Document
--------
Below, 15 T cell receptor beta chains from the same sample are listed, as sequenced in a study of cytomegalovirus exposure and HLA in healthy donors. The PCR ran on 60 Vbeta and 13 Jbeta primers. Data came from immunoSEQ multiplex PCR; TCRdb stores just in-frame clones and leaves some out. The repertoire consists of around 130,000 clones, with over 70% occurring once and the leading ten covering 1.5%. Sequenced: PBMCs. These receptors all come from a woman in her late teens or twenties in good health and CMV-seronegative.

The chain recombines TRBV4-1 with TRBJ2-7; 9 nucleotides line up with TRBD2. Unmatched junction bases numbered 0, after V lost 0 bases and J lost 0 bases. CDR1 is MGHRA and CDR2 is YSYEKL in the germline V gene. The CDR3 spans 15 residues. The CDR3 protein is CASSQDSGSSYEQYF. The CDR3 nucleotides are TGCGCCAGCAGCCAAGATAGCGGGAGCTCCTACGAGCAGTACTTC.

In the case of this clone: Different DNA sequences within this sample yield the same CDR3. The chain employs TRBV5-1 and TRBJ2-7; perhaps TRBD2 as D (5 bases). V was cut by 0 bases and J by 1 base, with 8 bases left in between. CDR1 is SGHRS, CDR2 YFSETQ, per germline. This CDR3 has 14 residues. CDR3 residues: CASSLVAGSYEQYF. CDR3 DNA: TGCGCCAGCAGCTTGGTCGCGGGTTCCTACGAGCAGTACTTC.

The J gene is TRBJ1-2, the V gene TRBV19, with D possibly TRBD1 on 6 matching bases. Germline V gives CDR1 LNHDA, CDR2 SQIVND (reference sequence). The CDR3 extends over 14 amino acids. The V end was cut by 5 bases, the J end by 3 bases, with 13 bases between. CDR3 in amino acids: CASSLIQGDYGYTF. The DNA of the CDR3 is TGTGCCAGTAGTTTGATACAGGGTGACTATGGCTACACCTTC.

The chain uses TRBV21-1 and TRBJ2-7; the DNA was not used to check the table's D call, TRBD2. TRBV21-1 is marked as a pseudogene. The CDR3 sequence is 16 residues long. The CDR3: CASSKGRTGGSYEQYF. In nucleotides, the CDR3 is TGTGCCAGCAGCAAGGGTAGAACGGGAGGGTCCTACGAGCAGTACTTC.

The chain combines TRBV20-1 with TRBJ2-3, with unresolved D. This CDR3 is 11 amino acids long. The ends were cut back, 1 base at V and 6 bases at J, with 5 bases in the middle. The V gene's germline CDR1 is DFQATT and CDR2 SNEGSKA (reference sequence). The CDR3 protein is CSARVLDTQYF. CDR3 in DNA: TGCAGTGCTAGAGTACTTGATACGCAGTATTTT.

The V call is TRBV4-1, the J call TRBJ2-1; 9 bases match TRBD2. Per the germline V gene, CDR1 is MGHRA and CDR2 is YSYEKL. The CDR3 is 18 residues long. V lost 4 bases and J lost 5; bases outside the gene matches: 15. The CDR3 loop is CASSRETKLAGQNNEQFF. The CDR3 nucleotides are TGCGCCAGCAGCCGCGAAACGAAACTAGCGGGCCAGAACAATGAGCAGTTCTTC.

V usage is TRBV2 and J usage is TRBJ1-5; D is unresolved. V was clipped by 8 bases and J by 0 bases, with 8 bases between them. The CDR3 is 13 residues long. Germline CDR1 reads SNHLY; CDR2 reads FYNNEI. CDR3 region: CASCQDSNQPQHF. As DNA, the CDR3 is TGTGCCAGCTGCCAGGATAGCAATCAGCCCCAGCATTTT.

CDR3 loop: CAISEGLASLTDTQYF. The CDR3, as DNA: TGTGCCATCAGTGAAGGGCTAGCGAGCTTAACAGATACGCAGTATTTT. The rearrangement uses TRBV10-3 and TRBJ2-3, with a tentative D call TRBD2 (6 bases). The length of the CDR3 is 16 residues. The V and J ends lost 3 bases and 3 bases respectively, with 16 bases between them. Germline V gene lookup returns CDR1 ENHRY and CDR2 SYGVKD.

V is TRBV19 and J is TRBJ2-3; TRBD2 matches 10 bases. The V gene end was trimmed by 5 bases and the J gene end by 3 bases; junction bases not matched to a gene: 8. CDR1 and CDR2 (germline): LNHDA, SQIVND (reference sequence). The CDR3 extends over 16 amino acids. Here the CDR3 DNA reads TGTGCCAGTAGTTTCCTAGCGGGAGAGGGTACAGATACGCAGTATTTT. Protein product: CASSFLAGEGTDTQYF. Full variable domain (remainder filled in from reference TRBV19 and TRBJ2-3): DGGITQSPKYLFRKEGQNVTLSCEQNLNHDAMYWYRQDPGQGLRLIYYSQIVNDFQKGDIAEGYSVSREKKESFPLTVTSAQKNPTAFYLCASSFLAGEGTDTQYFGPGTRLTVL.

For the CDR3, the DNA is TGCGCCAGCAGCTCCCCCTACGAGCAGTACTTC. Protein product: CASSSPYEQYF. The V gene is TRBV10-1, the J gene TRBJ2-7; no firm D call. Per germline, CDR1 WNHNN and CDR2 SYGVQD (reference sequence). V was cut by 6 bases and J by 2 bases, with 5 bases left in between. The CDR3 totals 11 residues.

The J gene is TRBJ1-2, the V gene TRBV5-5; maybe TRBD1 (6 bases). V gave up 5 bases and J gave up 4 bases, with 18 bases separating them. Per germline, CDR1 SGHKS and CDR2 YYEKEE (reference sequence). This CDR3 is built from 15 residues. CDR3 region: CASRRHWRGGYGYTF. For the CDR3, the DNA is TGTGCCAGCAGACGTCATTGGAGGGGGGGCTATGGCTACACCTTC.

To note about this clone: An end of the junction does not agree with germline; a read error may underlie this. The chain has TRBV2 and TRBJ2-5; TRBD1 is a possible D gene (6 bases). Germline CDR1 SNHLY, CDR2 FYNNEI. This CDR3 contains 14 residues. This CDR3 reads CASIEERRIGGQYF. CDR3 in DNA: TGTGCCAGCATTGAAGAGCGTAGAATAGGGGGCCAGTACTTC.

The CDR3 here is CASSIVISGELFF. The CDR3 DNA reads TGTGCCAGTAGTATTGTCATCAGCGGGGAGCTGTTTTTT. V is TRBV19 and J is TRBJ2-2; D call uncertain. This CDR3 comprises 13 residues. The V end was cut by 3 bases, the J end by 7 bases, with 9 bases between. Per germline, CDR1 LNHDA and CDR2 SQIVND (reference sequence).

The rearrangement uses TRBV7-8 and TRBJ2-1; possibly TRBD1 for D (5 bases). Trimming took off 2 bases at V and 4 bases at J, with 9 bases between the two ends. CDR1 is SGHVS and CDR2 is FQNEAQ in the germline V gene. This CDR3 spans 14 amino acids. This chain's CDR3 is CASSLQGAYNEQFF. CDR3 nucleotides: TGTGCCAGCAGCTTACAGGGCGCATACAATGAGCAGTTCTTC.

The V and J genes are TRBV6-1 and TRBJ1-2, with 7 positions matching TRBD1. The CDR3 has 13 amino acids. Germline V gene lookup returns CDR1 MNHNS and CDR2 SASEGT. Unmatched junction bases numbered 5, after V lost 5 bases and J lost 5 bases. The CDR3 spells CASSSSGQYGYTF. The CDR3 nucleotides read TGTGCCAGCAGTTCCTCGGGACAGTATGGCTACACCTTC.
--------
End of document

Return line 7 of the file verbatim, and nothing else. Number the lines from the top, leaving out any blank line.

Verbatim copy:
The V call is TRBV4-1, the J call TRBJ2-1; 9 bases match TRBD2. Per the germline V gene, CDR1 is MGHRA and CDR2 is YSYEKL. The CDR3 is 18 residues long. V lost 4 bases and J lost 5; bases outside the gene matches: 15. The CDR3 loop is CASSRETKLAGQNNEQFF. The CDR3 nucleotides are TGCGCCAGCAGCCGCGAAACGAAACTAGCGGGCCAGAACAATGAGCAGTTCTTC.